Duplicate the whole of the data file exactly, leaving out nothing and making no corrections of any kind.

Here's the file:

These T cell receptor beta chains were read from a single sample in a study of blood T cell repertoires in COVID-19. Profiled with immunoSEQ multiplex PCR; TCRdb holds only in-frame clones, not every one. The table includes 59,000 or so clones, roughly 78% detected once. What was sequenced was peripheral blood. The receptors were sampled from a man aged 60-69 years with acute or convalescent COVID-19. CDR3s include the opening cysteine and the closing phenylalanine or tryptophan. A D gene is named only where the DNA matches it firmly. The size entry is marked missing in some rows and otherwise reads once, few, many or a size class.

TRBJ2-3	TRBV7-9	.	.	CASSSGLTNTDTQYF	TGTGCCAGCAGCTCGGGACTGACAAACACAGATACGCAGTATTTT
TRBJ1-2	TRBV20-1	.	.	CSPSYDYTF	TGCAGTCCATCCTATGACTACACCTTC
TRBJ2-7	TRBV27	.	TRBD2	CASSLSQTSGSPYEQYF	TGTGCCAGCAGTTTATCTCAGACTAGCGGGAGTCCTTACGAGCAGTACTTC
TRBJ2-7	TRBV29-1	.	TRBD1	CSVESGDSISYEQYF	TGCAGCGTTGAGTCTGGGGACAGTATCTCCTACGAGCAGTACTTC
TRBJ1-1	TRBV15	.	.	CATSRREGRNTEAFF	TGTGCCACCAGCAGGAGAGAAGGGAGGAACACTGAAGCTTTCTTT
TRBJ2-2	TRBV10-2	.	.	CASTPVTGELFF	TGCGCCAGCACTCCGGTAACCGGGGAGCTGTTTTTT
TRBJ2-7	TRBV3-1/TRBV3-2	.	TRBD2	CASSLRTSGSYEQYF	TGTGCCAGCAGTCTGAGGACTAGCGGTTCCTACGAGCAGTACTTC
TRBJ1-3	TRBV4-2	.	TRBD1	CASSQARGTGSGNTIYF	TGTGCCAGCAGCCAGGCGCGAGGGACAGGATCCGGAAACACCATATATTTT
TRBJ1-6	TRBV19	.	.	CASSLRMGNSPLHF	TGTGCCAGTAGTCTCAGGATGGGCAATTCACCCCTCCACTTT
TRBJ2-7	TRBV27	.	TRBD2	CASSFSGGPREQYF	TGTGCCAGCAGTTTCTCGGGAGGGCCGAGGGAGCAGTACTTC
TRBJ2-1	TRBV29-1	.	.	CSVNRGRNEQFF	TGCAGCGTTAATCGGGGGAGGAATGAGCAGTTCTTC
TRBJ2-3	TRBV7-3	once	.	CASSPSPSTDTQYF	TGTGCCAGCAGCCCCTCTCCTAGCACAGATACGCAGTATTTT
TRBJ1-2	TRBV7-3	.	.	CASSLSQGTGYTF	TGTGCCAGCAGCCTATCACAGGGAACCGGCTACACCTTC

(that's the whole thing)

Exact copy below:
These T cell receptor beta chains were read from a single sample in a study of blood T cell repertoires in COVID-19. Profiled with immunoSEQ multiplex PCR; TCRdb holds only in-frame clones, not every one. The table includes 59,000 or so clones, roughly 78% detected once. What was sequenced was peripheral blood. The receptors were sampled from a man aged 60-69 years with acute or convalescent COVID-19. CDR3s include the opening cysteine and the closing phenylalanine or tryptophan. A D gene is named only where the DNA matches it firmly. The size entry is marked missing in some rows and otherwise reads once, few, many or a size class.

TRBJ2-3	TRBV7-9	.	.	CASSSGLTNTDTQYF	TGTGCCAGCAGCTCGGGACTGACAAACACAGATACGCAGTATTTT
TRBJ1-2	TRBV20-1	.	.	CSPSYDYTF	TGCAGTCCATCCTATGACTACACCTTC
TRBJ2-7	TRBV27	.	TRBD2	CASSLSQTSGSPYEQYF	TGTGCCAGCAGTTTATCTCAGACTAGCGGGAGTCCTTACGAGCAGTACTTC
TRBJ2-7	TRBV29-1	.	TRBD1	CSVESGDSISYEQYF	TGCAGCGTTGAGTCTGGGGACAGTATCTCCTACGAGCAGTACTTC
TRBJ1-1	TRBV15	.	.	CATSRREGRNTEAFF	TGTGCCACCAGCAGGAGAGAAGGGAGGAACACTGAAGCTTTCTTT
TRBJ2-2	TRBV10-2	.	.	CASTPVTGELFF	TGCGCCAGCACTCCGGTAACCGGGGAGCTGTTTTTT
TRBJ2-7	TRBV3-1/TRBV3-2	.	TRBD2	CASSLRTSGSYEQYF	TGTGCCAGCAGTCTGAGGACTAGCGGTTCCTACGAGCAGTACTTC
TRBJ1-3	TRBV4-2	.	TRBD1	CASSQARGTGSGNTIYF	TGTGCCAGCAGCCAGGCGCGAGGGACAGGATCCGGAAACACCATATATTTT
TRBJ1-6	TRBV19	.	.	CASSLRMGNSPLHF	TGTGCCAGTAGTCTCAGGATGGGCAATTCACCCCTCCACTTT
TRBJ2-7	TRBV27	.	TRBD2	CASSFSGGPREQYF	TGTGCCAGCAGTTTCTCGGGAGGGCCGAGGGAGCAGTACTTC
TRBJ2-1	TRBV29-1	.	.	CSVNRGRNEQFF	TGCAGCGTTAATCGGGGGAGGAATGAGCAGTTCTTC
TRBJ2-3	TRBV7-3	once	.	CASSPSPSTDTQYF	TGTGCCAGCAGCCCCTCTCCTAGCACAGATACGCAGTATTTT
TRBJ1-2	TRBV7-3	.	.	CASSLSQGTGYTF	TGTGCCAGCAGCCTATCACAGGGAACCGGCTACACCTTC